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Plans for hundreds of new homes on site of Manchester City's former stadium

Manchester Evening News logo Manchester Evening News 29/05/2020 Chris Slater
a house that has a sign on the side of a road: The site is currently a freight terminal © Manchester Evening News The site is currently a freight terminal

Plans have been submitted for over 300 new homes on the site of Manchester City's historic stadium in Gorton.

Developers want to build 191 houses and 146 apartments on land on Bennett Street in West Gorton on the border with Ardwick.

Now a freight terminal, it is where City's Hyde Road stadium, which they played at from 1897 until they moved to Maine Road in 1923, once stood.

And bosses have promised a new public square named after the stadium with sculptures and art paying homage to its former use.

Ascena Developments say the homes and the apartments, which will be set in two blocks of four and six storeys in height, will be of "high quality."

a house that has a sign on the side of the street: Developers say the homes and new public square will be a great addition to the area on what is currently an industrial site © Manchester Evening News Developers say the homes and new public square will be a great addition to the area on what is currently an industrial site

Sitting just off the A57 Hyde Road and close to Ardwick station at the side of the railway line that runs into Manchester Piccadilly, a large part of the five hectare site is currently occupied by Olympic Freight terminal and is used for the open air storage of shipping containers.

The rest is used for the storage of scrap metal and vehicles and inert waste.

As part of the plans, developers want to build 34 two-bedroom townhouses alongside 20 two bedroom stacked maisonettes, 12 of which will contain one, two and three bedroom apartments above.

The scheme also includes proposals for 109 three-bedroom townhouses, as well as 28 four-bedroom townhouses.

a group of people posing for the camera: King George V meets Manchester City's players at Hyde Road in 1920 © Mirrorpix King George V meets Manchester City's players at Hyde Road in 1920

The apartments would be in two blocks, one four-storeys high containing 57 apartments set back from the West Coast Mainline in the southwest of the site, with the other located in the northwestern corner of the site.

There would also be 350 car parking spaces and space for some commercial units and a new public square named after City's former home.

A planning statement submitted as part of the application says: "The scheme proposes a 700 square metre public square, namely ‘Hyde Road Square’ which is located to the south of the site where the original Manchester City FC ground once stood.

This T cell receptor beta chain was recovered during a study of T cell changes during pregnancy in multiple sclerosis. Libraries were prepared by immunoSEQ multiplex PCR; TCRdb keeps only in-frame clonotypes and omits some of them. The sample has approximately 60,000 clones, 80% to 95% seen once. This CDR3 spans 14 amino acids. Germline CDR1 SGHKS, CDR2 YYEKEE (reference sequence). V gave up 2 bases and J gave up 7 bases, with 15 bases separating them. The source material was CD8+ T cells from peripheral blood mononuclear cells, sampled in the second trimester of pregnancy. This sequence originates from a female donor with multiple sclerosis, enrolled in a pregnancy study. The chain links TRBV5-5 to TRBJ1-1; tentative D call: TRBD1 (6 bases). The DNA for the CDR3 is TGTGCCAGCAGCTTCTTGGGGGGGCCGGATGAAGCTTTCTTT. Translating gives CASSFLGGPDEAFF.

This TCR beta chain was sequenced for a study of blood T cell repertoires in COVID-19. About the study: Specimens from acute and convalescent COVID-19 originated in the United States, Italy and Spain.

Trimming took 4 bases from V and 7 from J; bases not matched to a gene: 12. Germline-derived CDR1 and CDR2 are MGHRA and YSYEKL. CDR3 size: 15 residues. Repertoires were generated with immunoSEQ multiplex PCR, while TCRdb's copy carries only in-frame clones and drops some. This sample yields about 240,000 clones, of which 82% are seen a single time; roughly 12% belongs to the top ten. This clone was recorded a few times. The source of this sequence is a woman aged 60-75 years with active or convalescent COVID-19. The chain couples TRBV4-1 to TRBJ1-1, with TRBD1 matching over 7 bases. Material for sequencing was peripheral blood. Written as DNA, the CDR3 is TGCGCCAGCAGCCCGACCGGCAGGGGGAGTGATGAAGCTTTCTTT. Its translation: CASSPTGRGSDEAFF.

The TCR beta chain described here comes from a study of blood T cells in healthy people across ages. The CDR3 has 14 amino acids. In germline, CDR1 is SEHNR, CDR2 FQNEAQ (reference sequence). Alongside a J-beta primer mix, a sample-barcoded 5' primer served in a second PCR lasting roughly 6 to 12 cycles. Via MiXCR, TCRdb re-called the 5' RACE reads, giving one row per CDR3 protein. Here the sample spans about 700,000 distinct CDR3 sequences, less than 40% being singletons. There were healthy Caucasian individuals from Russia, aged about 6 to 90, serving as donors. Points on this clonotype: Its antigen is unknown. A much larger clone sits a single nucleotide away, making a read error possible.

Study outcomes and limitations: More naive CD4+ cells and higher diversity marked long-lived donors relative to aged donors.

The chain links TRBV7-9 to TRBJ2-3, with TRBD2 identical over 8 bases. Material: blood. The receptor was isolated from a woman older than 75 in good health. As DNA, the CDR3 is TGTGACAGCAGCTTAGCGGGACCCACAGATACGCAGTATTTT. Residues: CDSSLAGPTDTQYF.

a group of people walking down a street in front of a brick building: The now demolished Hyde Road Hotel, which the ground stood next to, pictured in 1971 © Manchester Local Image Archive The now demolished Hyde Road Hotel, which the ground stood next to, pictured in 1971

"In order to preserve and pay homage to its former use, it is proposed that a number of sculptures or public art representing this historical connection will be displayed in the square to retain the heritage of the site."

They say a new community hub and café in the middle of the square will "help to deliver a visually attractive gateway into West Gorton."

However there is no affordable housing proposed as part of the scheme.

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The developers say it is "unable to support any affordable housing on a viable basis" and cite the large amount of existing affordable housing in the area.

They say discussions with officers, local councillors and residents before submission have been "largely positive."

a house covered in snow: The five hectare site is currently used for the storage of shipping containers, scrap metal and waste © Manchester Evening News The five hectare site is currently used for the storage of shipping containers, scrap metal and waste

The plans are likely to go before the council's planning committee in due course.

Manchester City started out their existence as the team of St Mark's Anglican church, which used to stand on Clowes Street in West Gorton in 1880.

After playing at on several pitches across the area, the club moved to the location off Hyde Road shortly before changing their name to Ardwick AFC in 1887.

The club struck up a relationship with the landlord of the Hyde Road Hotel, Stephen Chesters-Thompson which owned the land.

He allowed them use of his hotel's facilities as changing rooms in exchange for the club officially basing themselves there, and later on receiving the licence to run all of the new stadium's bars.

They remained there after changing their name to Manchester City in 1894 and the ground grew to a capacity of around 40,000.

However the club were outgrowing it and they left for Maine Road in Moss Side, which had an initial capacity of 83,000 in 1923.

The pub, later renamed the City Gates, remained open until the 1980s and was at one point run by former City player George Heslop. It was demolished in the 1990s after laying empty and derelict for several years.

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